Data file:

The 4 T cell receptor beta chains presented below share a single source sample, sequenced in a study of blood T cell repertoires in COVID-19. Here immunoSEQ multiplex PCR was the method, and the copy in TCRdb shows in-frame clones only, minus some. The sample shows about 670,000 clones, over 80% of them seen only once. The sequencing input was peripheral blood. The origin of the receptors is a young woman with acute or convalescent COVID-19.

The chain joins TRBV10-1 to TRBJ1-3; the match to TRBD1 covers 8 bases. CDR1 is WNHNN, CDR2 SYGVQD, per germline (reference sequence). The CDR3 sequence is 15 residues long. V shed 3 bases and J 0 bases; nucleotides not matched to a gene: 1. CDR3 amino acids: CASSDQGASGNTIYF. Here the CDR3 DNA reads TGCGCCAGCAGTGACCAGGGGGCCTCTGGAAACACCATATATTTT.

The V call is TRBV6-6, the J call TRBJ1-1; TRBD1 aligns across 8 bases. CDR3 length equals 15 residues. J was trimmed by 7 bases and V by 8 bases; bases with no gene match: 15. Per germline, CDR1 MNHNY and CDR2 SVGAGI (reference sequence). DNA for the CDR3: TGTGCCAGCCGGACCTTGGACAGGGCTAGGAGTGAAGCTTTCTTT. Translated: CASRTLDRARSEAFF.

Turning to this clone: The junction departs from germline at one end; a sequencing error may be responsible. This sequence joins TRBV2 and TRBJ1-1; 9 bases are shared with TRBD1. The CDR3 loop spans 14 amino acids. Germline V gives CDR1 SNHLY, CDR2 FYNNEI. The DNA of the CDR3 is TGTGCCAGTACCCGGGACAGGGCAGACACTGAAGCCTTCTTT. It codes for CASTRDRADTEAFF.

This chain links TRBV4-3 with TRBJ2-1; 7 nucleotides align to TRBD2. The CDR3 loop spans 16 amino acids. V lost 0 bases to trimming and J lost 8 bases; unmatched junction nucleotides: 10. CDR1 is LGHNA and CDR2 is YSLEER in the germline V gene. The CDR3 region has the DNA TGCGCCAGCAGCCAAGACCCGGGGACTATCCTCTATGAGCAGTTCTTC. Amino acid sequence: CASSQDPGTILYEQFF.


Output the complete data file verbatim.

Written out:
The 4 T cell receptor beta chains presented below share a single source sample, sequenced in a study of blood T cell repertoires in COVID-19. Here immunoSEQ multiplex PCR was the method, and the copy in TCRdb shows in-frame clones only, minus some. The sample shows about 670,000 clones, over 80% of them seen only once. The sequencing input was peripheral blood. The origin of the receptors is a young woman with acute or convalescent COVID-19.

The chain joins TRBV10-1 to TRBJ1-3; the match to TRBD1 covers 8 bases. CDR1 is WNHNN, CDR2 SYGVQD, per germline (reference sequence). The CDR3 sequence is 15 residues long. V shed 3 bases and J 0 bases; nucleotides not matched to a gene: 1. CDR3 amino acids: CASSDQGASGNTIYF. Here the CDR3 DNA reads TGCGCCAGCAGTGACCAGGGGGCCTCTGGAAACACCATATATTTT.

The V call is TRBV6-6, the J call TRBJ1-1; TRBD1 aligns across 8 bases. CDR3 length equals 15 residues. J was trimmed by 7 bases and V by 8 bases; bases with no gene match: 15. Per germline, CDR1 MNHNY and CDR2 SVGAGI (reference sequence). DNA for the CDR3: TGTGCCAGCCGGACCTTGGACAGGGCTAGGAGTGAAGCTTTCTTT. Translated: CASRTLDRARSEAFF.

Turning to this clone: The junction departs from germline at one end; a sequencing error may be responsible. This sequence joins TRBV2 and TRBJ1-1; 9 bases are shared with TRBD1. The CDR3 loop spans 14 amino acids. Germline V gives CDR1 SNHLY, CDR2 FYNNEI. The DNA of the CDR3 is TGTGCCAGTACCCGGGACAGGGCAGACACTGAAGCCTTCTTT. It codes for CASTRDRADTEAFF.

This chain links TRBV4-3 with TRBJ2-1; 7 nucleotides align to TRBD2. The CDR3 loop spans 16 amino acids. V lost 0 bases to trimming and J lost 8 bases; unmatched junction nucleotides: 10. CDR1 is LGHNA and CDR2 is YSLEER in the germline V gene. The CDR3 region has the DNA TGCGCCAGCAGCCAAGACCCGGGGACTATCCTCTATGAGCAGTTCTTC. Amino acid sequence: CASSQDPGTILYEQFF.